Moss, DM, Siccardi, M, Back, DJ and Owen, A (2013) Predicting intestinal absorption of raltegravir using a population-based ADME simulation. Journal of Antimicrobial Chemotherapy, 68 (7). pp. 1627-1634.

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Abstract

Objectives
Raltegravir pharmacokinetics (PK) show high intra- and inter-patient variability and are also influenced by co-administered substances that alter the gastrointestinal tract environment, such as pH-altering or metal-containing agents. The aim of this investigation was to develop a population-based absorption, distribution, metabolism and excretion (ADME) model to investigate the effects of gastrointestinal pH and ingested magnesium on raltegravir PK.

Methods
In vitro data describing the disposition of raltegravir were obtained from literature sources or generated by standard methods. Raltegravir (400 mg single dose) PK were simulated in healthy volunteers (50 subjects per group, 20–50 years old, 0.5 proportion female subjects) over a 12 h period.

Results
Simulated raltegravir PK correlated well with data from clinical trials, with a mean deviation in Cmax, AUC0-12 and Ctrough of <20%. Solubility of raltegravir in the gastrointestinal tract was increased at higher luminal pH. Increased intestinal pH and transit time both correlated with higher raltegravir absorption (P < 0.001). Magnesium ingestion reduced raltegravir exposure in simulated subjects, with mean Ctrough reduced by 32% (P < 0.001).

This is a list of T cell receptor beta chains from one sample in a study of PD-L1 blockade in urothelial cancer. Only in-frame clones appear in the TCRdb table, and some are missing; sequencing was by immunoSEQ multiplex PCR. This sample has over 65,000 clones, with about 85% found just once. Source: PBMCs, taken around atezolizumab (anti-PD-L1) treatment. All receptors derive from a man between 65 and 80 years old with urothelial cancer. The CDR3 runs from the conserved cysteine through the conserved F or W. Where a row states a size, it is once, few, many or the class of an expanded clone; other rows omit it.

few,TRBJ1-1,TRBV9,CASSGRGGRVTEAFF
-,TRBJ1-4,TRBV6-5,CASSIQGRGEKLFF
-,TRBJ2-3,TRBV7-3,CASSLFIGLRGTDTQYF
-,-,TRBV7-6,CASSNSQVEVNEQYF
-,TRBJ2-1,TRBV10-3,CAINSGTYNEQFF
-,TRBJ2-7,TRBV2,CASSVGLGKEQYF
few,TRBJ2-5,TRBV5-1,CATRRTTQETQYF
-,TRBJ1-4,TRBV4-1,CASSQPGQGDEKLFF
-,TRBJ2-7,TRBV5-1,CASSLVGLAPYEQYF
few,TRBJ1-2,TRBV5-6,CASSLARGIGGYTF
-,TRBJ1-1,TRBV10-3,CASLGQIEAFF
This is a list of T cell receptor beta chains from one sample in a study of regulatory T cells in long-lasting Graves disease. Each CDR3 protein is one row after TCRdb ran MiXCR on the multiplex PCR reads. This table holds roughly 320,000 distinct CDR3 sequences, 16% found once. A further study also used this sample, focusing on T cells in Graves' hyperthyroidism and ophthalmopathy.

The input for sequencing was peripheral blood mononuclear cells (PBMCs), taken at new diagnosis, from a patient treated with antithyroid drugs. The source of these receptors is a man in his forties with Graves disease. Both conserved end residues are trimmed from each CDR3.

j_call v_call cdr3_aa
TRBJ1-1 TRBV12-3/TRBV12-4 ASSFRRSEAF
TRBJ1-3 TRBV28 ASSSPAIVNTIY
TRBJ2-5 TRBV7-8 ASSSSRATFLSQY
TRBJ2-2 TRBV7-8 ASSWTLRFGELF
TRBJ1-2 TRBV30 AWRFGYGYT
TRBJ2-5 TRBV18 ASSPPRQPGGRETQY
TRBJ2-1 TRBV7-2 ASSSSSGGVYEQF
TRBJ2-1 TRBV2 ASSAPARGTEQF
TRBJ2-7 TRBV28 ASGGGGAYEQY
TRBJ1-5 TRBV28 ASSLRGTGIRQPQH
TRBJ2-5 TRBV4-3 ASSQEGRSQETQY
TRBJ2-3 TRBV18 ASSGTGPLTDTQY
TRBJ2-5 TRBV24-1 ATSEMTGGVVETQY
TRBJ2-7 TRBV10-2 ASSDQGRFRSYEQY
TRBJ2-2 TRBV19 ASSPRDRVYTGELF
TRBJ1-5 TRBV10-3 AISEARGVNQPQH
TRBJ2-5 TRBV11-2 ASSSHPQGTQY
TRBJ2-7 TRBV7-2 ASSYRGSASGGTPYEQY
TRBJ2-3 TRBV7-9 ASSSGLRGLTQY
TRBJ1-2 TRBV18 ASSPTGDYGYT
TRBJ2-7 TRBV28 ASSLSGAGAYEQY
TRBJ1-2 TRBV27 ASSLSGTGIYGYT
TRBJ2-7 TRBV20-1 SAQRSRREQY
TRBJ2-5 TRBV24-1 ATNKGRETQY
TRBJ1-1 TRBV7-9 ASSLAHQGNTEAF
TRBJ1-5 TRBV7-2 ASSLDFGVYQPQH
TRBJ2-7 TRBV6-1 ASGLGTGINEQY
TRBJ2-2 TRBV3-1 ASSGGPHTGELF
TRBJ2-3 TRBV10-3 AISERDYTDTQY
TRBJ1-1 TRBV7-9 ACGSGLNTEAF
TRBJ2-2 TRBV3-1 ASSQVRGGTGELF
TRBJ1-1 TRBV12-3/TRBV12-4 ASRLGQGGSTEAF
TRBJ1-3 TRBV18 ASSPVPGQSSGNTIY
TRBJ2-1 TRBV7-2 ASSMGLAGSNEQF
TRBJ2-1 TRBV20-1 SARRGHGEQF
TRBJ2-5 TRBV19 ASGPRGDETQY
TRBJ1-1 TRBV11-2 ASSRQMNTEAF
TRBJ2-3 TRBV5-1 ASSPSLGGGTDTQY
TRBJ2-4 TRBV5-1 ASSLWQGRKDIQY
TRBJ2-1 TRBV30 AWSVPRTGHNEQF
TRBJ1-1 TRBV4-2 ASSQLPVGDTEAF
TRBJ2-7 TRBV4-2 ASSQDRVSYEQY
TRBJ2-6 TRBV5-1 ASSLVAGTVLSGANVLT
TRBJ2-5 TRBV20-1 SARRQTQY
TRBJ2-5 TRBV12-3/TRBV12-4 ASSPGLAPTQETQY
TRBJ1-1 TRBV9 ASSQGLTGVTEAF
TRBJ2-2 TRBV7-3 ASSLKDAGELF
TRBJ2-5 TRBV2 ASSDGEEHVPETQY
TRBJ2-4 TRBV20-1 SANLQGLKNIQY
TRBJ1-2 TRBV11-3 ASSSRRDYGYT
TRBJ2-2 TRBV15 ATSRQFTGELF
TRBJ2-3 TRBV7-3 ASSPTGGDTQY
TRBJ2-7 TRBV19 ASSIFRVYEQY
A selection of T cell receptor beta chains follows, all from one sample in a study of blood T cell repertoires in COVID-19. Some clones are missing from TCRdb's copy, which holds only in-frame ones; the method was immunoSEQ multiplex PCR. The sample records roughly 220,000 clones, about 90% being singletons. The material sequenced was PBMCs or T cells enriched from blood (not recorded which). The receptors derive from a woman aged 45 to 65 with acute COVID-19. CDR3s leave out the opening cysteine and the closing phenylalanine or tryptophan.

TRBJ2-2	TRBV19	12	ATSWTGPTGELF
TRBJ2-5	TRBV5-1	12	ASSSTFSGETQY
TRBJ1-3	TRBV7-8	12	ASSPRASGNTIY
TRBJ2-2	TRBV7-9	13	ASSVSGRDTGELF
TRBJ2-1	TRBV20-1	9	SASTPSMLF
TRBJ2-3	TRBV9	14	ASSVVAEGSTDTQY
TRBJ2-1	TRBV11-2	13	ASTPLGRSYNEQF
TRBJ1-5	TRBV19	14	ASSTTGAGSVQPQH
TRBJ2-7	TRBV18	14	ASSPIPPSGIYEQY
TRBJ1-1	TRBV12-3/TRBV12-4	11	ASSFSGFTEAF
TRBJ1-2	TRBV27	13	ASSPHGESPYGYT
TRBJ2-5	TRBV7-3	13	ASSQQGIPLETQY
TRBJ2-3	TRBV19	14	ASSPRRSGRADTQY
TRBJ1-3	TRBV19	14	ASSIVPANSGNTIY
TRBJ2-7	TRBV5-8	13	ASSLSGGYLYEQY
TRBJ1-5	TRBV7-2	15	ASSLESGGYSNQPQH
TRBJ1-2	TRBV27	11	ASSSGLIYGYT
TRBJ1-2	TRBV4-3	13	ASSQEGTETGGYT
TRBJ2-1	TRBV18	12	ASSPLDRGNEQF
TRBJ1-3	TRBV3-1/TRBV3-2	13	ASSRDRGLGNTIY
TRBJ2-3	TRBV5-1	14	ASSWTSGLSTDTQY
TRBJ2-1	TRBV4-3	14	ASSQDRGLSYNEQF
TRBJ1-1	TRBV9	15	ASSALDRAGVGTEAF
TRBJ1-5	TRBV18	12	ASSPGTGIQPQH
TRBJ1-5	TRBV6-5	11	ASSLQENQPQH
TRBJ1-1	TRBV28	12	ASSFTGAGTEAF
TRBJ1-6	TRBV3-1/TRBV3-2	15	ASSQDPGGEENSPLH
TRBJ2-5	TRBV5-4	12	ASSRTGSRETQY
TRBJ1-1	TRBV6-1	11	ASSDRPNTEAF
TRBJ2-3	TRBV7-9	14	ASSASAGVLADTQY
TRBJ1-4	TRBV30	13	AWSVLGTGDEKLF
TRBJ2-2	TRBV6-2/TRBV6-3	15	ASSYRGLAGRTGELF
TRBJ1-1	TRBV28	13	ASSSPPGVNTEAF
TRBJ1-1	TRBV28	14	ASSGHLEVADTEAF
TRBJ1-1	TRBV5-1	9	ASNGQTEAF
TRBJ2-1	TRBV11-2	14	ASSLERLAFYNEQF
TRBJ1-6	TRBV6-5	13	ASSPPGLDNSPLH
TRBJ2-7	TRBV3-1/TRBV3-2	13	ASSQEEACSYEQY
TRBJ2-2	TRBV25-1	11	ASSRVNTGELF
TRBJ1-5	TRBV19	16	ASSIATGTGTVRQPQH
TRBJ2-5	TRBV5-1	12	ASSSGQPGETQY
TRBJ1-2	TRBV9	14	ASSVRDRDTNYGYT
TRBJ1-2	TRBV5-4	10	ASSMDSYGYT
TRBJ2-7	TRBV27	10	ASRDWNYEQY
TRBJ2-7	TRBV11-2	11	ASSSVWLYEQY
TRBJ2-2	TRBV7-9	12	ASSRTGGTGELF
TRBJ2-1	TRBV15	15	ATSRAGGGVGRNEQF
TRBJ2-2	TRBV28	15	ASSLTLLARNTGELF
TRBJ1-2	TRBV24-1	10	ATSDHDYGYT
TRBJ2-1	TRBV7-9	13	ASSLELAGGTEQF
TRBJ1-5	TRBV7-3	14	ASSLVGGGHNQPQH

Conclusions
The in vitro–in vivo extrapolation model developed in this study predicted raltegravir PK in virtual individuals with different gastrointestinal pH profiles. The main PK variables were predicted with good accuracy compared with reference data, and both luminal pH and magnesium were able to influence drug absorption. This modelling system provides a tool for investigating the absorption of other drugs, including HIV integrase inhibitors currently in development, which have also shown interactions with food and metal-containing products.

Item Type: Article
Uncontrolled Keywords: HIV; pharmacokinetics; integrase inhibitors; permeability; IVIVE
Subjects: R Medicine > RM Therapeutics. Pharmacology
Divisions: Faculty of Medicine and Health Sciences > Institute for Science and Technology in Medicine
Depositing User: Symplectic
Date Deposited: 23 Feb 2017 14:58
Last Modified: 27 May 2019 07:54
URI: http://eprints.keele.ac.uk/id/eprint/2903

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